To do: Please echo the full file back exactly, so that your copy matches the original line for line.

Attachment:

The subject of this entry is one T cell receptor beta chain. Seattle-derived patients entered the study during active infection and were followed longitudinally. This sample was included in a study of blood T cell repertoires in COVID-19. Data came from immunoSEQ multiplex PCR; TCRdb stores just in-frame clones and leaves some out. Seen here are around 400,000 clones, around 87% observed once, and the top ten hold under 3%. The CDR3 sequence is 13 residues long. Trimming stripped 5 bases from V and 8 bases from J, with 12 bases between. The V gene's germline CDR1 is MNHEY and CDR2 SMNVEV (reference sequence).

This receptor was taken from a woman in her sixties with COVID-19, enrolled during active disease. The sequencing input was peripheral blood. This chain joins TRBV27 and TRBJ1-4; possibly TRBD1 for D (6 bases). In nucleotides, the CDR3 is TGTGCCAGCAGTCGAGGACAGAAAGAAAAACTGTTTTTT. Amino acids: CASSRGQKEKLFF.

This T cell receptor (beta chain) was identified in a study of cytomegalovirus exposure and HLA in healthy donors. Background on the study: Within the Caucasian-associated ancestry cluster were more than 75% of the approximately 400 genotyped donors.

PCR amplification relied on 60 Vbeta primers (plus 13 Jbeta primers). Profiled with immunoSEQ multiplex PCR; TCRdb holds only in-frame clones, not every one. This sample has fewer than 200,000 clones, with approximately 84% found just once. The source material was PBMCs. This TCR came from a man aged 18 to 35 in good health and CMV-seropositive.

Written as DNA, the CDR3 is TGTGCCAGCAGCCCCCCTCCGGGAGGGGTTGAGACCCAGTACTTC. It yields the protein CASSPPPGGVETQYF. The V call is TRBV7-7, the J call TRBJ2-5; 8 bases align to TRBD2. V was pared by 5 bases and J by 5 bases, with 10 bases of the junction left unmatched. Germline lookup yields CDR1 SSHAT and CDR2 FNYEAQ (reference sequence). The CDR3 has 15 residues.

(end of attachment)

The subject of this entry is one T cell receptor beta chain. Seattle-derived patients entered the study during active infection and were followed longitudinally. This sample was included in a study of blood T cell repertoires in COVID-19. Data came from immunoSEQ multiplex PCR; TCRdb stores just in-frame clones and leaves some out. Seen here are around 400,000 clones, around 87% observed once, and the top ten hold under 3%. The CDR3 sequence is 13 residues long. Trimming stripped 5 bases from V and 8 bases from J, with 12 bases between. The V gene's germline CDR1 is MNHEY and CDR2 SMNVEV (reference sequence).

This receptor was taken from a woman in her sixties with COVID-19, enrolled during active disease. The sequencing input was peripheral blood. This chain joins TRBV27 and TRBJ1-4; possibly TRBD1 for D (6 bases). In nucleotides, the CDR3 is TGTGCCAGCAGTCGAGGACAGAAAGAAAAACTGTTTTTT. Amino acids: CASSRGQKEKLFF.

This T cell receptor (beta chain) was identified in a study of cytomegalovirus exposure and HLA in healthy donors. Background on the study: Within the Caucasian-associated ancestry cluster were more than 75% of the approximately 400 genotyped donors.

PCR amplification relied on 60 Vbeta primers (plus 13 Jbeta primers). Profiled with immunoSEQ multiplex PCR; TCRdb holds only in-frame clones, not every one. This sample has fewer than 200,000 clones, with approximately 84% found just once. The source material was PBMCs. This TCR came from a man aged 18 to 35 in good health and CMV-seropositive.

Written as DNA, the CDR3 is TGTGCCAGCAGCCCCCCTCCGGGAGGGGTTGAGACCCAGTACTTC. It yields the protein CASSPPPGGVETQYF. The V call is TRBV7-7, the J call TRBJ2-5; 8 bases align to TRBD2. V was pared by 5 bases and J by 5 bases, with 10 bases of the junction left unmatched. Germline lookup yields CDR1 SSHAT and CDR2 FNYEAQ (reference sequence). The CDR3 has 15 residues.